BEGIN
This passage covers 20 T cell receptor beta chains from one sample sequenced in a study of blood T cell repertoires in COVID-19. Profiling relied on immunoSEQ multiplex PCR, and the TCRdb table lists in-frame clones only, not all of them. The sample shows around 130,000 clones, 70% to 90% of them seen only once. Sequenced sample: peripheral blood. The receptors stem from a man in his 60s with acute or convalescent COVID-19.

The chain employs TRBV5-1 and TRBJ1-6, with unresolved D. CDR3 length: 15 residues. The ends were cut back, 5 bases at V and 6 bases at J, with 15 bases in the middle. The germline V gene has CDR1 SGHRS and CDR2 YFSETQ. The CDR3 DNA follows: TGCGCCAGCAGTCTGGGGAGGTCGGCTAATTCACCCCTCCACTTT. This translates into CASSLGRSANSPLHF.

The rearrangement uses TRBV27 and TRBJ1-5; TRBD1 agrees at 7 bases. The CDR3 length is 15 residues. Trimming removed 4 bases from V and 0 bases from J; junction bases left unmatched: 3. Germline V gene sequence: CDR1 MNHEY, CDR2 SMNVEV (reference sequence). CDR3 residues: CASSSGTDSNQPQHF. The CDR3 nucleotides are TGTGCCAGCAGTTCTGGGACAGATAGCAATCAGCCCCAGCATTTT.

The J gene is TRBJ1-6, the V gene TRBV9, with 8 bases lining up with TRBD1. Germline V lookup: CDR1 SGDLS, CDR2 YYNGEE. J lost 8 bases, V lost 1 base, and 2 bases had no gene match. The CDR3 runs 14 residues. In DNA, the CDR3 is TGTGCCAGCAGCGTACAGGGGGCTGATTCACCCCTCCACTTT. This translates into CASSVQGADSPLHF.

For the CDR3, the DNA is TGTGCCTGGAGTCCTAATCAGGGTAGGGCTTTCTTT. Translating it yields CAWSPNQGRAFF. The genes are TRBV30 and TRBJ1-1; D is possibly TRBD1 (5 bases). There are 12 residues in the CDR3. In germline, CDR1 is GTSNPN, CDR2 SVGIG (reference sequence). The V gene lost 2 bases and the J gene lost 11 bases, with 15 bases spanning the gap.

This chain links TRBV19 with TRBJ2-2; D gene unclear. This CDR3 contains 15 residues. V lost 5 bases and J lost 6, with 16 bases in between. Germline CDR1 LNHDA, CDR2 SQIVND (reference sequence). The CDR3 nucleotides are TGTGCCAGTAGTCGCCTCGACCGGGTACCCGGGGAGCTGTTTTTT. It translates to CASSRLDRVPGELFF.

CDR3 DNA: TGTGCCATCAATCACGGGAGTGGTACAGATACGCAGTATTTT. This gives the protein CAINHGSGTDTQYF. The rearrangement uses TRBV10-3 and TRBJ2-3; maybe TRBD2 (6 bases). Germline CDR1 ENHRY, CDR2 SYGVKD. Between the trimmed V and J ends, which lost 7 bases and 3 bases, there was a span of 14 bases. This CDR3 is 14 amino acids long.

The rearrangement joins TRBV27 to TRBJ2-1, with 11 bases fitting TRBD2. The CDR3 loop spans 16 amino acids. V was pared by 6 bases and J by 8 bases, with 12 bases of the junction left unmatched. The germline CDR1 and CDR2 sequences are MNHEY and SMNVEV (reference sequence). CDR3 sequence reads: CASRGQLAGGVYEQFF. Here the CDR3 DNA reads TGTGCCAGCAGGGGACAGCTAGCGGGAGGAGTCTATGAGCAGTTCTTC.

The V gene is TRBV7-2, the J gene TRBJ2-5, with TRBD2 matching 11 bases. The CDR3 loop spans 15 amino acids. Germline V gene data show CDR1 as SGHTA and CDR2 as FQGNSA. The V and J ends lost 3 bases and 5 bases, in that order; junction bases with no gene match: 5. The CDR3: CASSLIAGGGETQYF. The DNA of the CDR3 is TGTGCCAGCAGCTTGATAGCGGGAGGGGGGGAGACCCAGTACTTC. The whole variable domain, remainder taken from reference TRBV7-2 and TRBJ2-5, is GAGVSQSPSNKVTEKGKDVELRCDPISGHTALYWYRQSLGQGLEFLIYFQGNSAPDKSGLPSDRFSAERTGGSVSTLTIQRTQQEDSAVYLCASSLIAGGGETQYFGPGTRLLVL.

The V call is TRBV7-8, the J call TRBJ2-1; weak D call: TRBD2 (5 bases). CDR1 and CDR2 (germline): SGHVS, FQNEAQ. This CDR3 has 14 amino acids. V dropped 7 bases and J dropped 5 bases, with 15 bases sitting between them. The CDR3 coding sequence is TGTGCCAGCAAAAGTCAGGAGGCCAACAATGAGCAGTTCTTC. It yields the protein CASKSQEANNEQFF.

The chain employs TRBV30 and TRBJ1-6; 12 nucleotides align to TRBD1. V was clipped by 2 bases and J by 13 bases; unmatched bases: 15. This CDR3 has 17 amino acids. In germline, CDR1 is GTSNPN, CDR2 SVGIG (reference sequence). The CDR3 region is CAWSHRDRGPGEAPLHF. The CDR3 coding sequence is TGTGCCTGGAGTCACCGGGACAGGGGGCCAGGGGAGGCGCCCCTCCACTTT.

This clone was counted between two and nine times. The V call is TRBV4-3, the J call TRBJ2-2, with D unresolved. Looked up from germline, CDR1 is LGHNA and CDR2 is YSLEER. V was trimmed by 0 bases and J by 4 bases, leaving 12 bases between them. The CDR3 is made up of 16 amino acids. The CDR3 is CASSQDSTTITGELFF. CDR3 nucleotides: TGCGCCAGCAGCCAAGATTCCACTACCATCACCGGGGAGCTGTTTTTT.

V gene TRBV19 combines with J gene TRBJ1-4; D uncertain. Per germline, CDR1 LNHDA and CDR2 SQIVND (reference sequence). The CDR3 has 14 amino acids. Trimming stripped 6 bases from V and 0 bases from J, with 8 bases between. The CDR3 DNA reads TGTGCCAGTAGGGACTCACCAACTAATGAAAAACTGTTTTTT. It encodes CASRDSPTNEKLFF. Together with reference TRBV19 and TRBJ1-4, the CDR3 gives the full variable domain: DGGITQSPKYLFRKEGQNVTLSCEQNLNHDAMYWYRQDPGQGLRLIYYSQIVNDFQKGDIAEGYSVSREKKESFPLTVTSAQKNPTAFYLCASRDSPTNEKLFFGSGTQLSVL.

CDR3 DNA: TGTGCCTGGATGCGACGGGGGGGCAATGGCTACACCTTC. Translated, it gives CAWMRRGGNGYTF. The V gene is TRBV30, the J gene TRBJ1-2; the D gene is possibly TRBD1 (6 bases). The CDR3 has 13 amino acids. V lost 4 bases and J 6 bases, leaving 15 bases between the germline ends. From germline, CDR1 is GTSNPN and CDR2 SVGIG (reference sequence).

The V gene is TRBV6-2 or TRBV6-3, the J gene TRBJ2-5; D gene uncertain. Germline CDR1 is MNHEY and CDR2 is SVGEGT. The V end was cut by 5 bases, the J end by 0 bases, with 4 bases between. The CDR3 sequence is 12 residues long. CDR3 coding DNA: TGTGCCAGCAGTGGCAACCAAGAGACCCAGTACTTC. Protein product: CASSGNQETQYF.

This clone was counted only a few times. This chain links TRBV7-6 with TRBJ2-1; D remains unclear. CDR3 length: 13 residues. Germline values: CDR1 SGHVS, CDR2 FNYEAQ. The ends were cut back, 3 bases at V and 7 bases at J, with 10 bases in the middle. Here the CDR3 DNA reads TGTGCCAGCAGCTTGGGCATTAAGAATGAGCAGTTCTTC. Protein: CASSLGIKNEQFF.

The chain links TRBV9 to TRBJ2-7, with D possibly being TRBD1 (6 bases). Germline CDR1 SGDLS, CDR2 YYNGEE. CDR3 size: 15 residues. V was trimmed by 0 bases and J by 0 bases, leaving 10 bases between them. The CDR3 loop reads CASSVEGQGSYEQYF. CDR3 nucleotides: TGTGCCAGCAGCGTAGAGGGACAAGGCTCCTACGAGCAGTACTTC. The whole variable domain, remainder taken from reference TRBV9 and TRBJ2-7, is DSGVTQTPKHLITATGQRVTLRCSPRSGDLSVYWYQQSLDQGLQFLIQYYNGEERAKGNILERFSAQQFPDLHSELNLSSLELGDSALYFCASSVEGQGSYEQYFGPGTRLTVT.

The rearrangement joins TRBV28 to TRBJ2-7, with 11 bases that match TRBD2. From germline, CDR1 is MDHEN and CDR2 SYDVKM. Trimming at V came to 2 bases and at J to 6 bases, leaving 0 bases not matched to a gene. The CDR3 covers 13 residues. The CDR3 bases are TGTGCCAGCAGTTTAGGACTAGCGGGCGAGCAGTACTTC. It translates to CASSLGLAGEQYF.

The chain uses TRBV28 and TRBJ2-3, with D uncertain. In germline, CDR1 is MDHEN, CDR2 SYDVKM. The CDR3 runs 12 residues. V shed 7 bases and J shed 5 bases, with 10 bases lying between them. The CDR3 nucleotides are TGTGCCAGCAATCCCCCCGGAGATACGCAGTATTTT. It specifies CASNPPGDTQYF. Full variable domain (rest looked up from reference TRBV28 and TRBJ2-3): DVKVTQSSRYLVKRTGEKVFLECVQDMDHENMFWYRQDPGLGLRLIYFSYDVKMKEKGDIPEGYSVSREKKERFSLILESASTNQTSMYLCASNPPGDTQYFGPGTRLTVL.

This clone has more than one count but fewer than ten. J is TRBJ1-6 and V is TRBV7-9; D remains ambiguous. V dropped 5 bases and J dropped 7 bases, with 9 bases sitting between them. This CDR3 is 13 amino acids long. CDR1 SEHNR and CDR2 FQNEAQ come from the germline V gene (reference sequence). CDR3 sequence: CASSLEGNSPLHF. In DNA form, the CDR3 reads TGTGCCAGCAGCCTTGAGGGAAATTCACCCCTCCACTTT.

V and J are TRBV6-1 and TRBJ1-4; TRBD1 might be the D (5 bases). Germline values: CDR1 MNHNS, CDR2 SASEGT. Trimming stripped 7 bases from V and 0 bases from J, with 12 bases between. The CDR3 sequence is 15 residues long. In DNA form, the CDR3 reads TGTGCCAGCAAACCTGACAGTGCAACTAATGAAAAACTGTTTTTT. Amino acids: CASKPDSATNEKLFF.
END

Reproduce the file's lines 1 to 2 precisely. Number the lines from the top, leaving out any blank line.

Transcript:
This passage covers 20 T cell receptor beta chains from one sample sequenced in a study of blood T cell repertoires in COVID-19. Profiling relied on immunoSEQ multiplex PCR, and the TCRdb table lists in-frame clones only, not all of them. The sample shows around 130,000 clones, 70% to 90% of them seen only once. Sequenced sample: peripheral blood. The receptors stem from a man in his 60s with acute or convalescent COVID-19.

The chain employs TRBV5-1 and TRBJ1-6, with unresolved D. CDR3 length: 15 residues. The ends were cut back, 5 bases at V and 6 bases at J, with 15 bases in the middle. The germline V gene has CDR1 SGHRS and CDR2 YFSETQ. The CDR3 DNA follows: TGCGCCAGCAGTCTGGGGAGGTCGGCTAATTCACCCCTCCACTTT. This translates into CASSLGRSANSPLHF.